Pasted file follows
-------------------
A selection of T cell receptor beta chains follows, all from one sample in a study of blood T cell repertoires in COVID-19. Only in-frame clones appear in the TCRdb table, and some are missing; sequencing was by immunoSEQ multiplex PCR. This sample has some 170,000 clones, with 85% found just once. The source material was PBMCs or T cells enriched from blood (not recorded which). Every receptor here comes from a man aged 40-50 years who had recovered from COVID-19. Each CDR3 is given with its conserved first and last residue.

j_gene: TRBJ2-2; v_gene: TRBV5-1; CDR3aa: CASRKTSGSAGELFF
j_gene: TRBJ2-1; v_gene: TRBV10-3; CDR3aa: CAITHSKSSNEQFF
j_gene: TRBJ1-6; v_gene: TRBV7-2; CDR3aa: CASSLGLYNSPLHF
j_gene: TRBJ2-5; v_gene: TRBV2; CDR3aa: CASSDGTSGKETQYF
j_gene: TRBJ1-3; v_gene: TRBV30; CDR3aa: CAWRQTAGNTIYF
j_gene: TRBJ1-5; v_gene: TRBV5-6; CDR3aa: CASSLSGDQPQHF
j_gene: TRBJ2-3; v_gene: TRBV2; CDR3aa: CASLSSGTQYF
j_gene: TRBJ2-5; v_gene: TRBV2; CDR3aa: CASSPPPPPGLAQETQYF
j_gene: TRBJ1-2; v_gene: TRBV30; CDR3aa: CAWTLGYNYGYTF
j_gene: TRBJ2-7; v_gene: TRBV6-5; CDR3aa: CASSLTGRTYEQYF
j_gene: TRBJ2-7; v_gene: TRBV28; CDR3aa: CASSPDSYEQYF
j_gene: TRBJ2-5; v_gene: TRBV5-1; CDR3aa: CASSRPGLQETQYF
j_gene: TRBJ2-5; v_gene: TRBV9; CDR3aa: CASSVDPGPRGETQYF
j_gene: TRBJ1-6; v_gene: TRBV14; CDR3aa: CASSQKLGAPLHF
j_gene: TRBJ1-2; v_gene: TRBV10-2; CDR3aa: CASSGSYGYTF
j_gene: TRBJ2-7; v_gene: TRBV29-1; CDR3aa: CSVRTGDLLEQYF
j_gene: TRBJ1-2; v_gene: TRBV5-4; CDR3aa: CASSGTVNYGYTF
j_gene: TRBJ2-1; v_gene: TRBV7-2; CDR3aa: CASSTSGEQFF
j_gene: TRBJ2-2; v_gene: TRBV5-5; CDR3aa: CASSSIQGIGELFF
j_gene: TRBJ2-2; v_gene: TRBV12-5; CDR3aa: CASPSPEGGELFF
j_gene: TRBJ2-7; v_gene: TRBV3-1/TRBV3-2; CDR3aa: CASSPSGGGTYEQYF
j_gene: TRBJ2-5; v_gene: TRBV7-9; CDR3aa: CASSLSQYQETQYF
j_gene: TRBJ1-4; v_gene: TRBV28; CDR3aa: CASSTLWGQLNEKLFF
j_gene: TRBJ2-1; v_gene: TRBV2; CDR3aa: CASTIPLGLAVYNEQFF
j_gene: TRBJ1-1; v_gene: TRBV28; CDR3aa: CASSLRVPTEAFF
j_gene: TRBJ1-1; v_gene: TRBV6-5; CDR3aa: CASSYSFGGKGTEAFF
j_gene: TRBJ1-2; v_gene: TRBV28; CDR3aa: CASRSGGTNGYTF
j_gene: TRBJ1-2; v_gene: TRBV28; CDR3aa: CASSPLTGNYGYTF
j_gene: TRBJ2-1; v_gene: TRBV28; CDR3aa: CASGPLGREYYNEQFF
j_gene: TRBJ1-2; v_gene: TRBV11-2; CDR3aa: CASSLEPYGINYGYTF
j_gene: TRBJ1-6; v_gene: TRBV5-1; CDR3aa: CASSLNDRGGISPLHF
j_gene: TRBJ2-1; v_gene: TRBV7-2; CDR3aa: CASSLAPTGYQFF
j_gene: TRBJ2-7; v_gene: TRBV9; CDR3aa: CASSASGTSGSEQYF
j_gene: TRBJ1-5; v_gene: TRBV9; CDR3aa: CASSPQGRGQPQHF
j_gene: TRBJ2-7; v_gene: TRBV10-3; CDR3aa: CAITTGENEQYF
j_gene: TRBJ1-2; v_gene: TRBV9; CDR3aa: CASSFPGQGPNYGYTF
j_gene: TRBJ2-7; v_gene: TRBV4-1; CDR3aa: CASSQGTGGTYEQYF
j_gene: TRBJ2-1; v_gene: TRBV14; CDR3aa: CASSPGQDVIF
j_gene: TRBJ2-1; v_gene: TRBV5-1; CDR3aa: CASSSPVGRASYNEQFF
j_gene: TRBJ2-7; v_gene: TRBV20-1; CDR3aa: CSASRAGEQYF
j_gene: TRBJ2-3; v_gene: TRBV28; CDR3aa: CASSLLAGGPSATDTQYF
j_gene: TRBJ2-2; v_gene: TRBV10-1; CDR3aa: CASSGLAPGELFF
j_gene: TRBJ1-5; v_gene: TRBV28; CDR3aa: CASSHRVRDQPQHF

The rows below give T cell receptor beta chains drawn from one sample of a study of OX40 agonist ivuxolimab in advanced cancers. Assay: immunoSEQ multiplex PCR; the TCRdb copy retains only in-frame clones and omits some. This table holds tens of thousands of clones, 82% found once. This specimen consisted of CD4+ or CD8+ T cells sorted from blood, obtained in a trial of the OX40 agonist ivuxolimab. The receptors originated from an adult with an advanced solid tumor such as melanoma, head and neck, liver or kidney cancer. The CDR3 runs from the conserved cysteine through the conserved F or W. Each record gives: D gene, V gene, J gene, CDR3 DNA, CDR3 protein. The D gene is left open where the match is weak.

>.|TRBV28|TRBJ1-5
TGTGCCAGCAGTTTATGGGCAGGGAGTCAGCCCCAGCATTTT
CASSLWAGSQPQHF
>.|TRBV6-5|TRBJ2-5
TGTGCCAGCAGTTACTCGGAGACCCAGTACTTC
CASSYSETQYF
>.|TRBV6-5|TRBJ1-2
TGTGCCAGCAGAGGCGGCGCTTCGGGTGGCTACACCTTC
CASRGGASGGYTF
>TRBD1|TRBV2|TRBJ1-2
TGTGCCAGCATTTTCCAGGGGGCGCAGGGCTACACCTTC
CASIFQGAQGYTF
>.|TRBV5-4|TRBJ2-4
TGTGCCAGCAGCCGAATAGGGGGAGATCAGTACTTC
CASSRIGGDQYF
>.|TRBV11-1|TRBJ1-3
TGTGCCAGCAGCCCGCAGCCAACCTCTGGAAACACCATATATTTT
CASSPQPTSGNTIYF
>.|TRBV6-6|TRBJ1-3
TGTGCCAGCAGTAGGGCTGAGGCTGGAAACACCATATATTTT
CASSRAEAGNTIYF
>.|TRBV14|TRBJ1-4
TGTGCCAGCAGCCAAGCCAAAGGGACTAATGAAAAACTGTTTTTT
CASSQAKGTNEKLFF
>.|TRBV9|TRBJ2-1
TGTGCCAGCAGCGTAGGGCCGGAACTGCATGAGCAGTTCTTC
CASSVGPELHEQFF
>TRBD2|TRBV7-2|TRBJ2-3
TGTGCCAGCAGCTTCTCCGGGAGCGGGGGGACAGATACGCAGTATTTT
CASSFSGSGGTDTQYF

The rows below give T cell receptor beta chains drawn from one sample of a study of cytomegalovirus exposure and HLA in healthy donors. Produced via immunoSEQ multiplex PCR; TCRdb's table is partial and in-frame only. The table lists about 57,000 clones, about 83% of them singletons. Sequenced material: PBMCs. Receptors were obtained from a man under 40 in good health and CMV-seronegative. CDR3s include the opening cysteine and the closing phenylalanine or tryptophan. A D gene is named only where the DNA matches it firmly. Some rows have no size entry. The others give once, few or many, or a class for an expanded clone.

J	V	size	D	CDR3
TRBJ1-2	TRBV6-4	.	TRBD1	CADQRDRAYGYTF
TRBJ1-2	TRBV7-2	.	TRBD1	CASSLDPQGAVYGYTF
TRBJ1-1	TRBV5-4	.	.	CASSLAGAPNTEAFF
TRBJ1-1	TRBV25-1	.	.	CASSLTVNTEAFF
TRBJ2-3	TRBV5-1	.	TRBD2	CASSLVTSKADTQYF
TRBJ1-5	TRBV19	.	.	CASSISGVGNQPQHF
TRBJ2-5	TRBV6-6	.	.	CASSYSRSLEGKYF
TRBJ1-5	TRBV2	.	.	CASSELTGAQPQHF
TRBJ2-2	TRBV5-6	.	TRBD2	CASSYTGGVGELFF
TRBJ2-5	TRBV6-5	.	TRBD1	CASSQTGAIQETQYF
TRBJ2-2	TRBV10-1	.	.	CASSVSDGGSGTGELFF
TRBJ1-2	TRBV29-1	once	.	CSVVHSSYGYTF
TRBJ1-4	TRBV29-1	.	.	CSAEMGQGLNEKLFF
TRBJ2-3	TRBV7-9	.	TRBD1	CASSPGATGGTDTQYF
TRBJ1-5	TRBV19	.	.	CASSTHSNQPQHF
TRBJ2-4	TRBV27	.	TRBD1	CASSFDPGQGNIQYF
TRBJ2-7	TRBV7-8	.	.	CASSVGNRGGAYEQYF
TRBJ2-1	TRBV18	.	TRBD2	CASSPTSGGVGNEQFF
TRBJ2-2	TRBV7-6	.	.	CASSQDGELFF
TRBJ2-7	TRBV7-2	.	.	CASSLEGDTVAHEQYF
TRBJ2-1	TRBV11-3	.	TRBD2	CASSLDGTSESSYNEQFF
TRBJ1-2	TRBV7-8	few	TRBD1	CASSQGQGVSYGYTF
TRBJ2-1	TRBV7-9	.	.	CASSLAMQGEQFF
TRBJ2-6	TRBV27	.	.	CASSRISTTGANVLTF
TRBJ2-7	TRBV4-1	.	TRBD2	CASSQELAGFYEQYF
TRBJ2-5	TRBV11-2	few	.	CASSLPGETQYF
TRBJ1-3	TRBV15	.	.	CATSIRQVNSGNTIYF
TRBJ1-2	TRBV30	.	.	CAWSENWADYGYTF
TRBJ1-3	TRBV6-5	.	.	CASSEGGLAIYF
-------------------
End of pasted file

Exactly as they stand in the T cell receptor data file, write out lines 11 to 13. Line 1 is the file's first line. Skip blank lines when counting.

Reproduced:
j_gene: TRBJ2-7; v_gene: TRBV6-5; CDR3aa: CASSLTGRTYEQYF
j_gene: TRBJ2-7; v_gene: TRBV28; CDR3aa: CASSPDSYEQYF
j_gene: TRBJ2-5; v_gene: TRBV5-1; CDR3aa: CASSRPGLQETQYF